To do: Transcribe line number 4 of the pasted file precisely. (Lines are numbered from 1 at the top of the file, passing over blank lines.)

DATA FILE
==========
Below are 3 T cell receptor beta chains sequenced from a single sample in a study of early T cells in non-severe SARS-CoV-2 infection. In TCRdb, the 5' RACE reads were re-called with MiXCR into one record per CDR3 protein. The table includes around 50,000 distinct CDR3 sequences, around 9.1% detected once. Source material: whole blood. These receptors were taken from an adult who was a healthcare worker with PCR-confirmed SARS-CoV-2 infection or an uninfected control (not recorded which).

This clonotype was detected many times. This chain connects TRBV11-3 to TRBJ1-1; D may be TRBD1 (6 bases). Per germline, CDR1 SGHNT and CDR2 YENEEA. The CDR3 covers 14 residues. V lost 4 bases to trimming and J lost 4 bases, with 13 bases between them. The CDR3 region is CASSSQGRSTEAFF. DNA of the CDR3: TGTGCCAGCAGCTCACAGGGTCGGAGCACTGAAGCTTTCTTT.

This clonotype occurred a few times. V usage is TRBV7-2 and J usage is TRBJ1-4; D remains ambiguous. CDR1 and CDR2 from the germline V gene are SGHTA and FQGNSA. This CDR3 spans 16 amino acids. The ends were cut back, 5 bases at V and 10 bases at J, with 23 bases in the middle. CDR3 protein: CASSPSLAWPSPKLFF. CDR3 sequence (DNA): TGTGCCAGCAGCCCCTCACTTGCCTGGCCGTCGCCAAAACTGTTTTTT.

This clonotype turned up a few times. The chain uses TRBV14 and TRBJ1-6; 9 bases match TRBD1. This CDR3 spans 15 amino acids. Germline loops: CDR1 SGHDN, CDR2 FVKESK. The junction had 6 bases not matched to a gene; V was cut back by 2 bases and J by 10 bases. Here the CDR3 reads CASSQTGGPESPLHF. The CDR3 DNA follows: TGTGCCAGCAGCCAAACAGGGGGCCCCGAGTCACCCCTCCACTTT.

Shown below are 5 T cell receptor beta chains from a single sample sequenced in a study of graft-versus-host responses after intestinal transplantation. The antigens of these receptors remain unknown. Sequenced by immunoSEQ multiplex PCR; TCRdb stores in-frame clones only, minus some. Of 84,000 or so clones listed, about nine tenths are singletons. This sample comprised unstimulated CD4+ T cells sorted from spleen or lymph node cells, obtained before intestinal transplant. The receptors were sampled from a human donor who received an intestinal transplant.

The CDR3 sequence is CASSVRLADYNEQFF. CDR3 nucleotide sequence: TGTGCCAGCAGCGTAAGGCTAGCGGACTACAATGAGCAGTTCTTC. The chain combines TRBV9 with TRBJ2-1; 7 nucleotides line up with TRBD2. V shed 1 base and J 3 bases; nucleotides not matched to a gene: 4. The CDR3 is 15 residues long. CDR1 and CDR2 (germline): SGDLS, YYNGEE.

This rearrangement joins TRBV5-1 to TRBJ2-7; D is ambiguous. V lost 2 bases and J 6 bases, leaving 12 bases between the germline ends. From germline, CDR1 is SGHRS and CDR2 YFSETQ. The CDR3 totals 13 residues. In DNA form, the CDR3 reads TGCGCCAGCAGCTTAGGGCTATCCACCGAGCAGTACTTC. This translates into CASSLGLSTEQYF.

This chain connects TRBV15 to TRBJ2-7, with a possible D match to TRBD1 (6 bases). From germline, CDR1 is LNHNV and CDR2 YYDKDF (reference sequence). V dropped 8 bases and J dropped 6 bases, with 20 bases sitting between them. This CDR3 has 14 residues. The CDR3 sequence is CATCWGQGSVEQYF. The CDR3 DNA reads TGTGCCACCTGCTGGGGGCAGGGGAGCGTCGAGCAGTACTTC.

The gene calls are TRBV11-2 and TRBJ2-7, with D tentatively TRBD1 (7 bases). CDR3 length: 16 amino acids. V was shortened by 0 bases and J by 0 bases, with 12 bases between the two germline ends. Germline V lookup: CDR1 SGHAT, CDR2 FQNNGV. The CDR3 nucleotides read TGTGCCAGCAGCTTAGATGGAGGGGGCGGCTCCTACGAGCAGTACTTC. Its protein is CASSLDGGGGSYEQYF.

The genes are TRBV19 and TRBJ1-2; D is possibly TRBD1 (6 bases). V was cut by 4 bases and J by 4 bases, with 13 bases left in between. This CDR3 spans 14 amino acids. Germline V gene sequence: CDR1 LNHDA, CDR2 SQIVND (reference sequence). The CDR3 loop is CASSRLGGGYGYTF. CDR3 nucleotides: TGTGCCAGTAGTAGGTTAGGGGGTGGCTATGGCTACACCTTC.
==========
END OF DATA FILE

This clonotype turned up a few times. The chain uses TRBV14 and TRBJ1-6; 9 bases match TRBD1. This CDR3 spans 15 amino acids. Germline loops: CDR1 SGHDN, CDR2 FVKESK. The junction had 6 bases not matched to a gene; V was cut back by 2 bases and J by 10 bases. Here the CDR3 reads CASSQTGGPESPLHF. The CDR3 DNA follows: TGTGCCAGCAGCCAAACAGGGGGCCCCGAGTCACCCCTCCACTTT.